• Seeking increased payment or reimbursement for services that would be correctly billed at a lower rate (up-coding)

The FBI is the primary agency that investigates healthcare fraud for both federal and private insurance providers.

Corporate Fraud

Corporate fraud typically involves accounting schemes and self-dealing by corporate executives. Obstruction of justice is also a common charge in corporate fraud crimes and results from activities designed to conceal criminal conduct.

Corporate fraud investigations by the FBI primarily focus on the following:

Falsification of financial information:

  • False accounting and/or misrepresentations of financial conditions
  • Fraudulent trades designed to inflate profits or hide losses
  • Illicit transactions designed to escape regulatory oversight

Self-dealing by corporate insiders:

  • Insider trading (stock trading based on material, non-public information)
  • Kickbacks
  • Misuse of corporate property for personal gain
  • Individual tax violations related to self-dealing

Money Laundering

Money laundering is concealing the identity, source, or destination of illegally obtained money. Money laundering is typically a key component of organized crime commonly used to disguise financial assets gained through illicit activities like drug trafficking, corruption, embezzlement or gambling.

The most common form of money laundering is placing "dirty" (illegally obtained) money in a service company where it is layered with legitimate income and integrated into the flow of money. However, there are dozens of methods of money laundering - all of which are illegal in Louisiana.

In Louisiana, laundering of $3,000 or less is a misdemeanor that carries punishments of up to six months in prison and up to $1,000 in fines. A conviction of laundering more than $3,000 carries penalties of up to 99 years in prison and up to $50,000 in fines.


Embezzlement is the fraudulent taking of personal property or money by someone to whom it was entrusted. For example, an attorney may embezzle funds from the trust account of clients or a financial advisor may embezzle funds from investor accounts.

Embezzlement is usually confused with theft or larceny, but the key difference is that embezzlement occurs when the person was trusted with or had ownership of the property or money.

Embezzlement is most often a premeditated crime, as money is discreetly and deliberately transferred without the knowledge of consent of the affected person. Methods of embezzlement vary greatly - some embezzlers “skim off the top” to continually acquire a small amount over time, while others may steal a large amount in a single instance and disappear.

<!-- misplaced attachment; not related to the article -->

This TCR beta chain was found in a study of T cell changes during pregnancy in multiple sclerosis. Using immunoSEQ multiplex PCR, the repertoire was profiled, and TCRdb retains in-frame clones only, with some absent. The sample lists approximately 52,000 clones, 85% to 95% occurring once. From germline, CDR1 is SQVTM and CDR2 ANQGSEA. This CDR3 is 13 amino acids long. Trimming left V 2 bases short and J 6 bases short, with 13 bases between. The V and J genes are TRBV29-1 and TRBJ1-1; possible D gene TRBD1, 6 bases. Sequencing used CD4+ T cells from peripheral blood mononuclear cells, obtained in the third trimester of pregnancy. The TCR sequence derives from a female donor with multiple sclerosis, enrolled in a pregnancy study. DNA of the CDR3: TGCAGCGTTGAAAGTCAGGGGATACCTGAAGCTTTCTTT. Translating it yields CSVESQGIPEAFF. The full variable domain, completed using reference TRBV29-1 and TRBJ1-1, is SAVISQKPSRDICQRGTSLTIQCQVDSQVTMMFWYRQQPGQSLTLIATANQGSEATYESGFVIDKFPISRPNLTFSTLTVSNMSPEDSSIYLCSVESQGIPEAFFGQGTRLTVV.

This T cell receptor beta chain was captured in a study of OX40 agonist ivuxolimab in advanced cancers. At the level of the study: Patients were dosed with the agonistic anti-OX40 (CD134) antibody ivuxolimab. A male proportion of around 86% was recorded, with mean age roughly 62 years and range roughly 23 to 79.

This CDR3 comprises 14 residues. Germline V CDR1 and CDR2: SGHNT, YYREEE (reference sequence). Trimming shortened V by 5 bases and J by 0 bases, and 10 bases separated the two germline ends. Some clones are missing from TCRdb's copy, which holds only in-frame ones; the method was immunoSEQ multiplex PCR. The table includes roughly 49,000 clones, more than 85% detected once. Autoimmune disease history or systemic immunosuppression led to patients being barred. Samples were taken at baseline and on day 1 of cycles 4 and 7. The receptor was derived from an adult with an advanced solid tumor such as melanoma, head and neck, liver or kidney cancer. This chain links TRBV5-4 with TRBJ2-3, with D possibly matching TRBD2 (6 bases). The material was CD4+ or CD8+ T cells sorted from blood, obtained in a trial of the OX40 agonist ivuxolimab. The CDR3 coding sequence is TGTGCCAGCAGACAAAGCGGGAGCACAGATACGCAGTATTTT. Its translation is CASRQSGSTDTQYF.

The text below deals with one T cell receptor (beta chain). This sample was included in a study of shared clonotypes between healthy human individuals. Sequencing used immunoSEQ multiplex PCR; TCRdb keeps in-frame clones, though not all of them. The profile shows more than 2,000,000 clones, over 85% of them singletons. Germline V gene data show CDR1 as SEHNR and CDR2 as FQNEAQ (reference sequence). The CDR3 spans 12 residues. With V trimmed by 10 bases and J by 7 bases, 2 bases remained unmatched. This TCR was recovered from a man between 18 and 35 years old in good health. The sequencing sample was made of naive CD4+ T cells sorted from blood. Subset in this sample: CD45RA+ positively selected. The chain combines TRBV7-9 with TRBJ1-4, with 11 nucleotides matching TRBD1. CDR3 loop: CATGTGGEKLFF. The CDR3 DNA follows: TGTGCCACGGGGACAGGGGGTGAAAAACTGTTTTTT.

The Internal Revenue Service (IRS) requires that embezzled funds be reported in yearly income taxes. Failure to report embezzled funds as gross income may result in tax evasion charges.

In Louisiana, embezzlement is considered a misdemeanor when less than $750 is stolen and punishable by a fine of up to $1,000 and up to six months in prison. Embezzling $750 - $5,000 is considered a felony punishable by up to five years in prison and up to $3,000 in fines. For embezzlement of more than $25,000, a person may face up to 10 years in prison and up to $10,000 in fines.

White collar crime does not just apply to corporate executives.

White collar crimes can be committed by anyone in the business world, from CEOs down to interns. In fact, most white collar crimes are perpetrated by people who don't consider themselves criminals, they just don't realize that what they're doing is illegal. Further, some people may be involved in a larger scheme they are not aware of, committing crimes without knowledge that they are doing so.

The fact that someone is an intern or entry-level employee does not mean that their actions fall outside of this definition of "white collar" criminality.

Don't face criminal charges alone.

If you or a loved one has been charged with a white collar crime, talk to an experienced criminal defense attorney. Cases involving fraud, embezzlement and other white collar crimes are often very complex, requiring investigation, large volumes of discovery and in-depth knowledge about criminal defense.

The Ambeau Law Firm is a team of trusted and experienced criminal defense attorneys dedicated to guiding clients through complex legal matters. To get started on a free case consultation, call our office at 225-330-7009.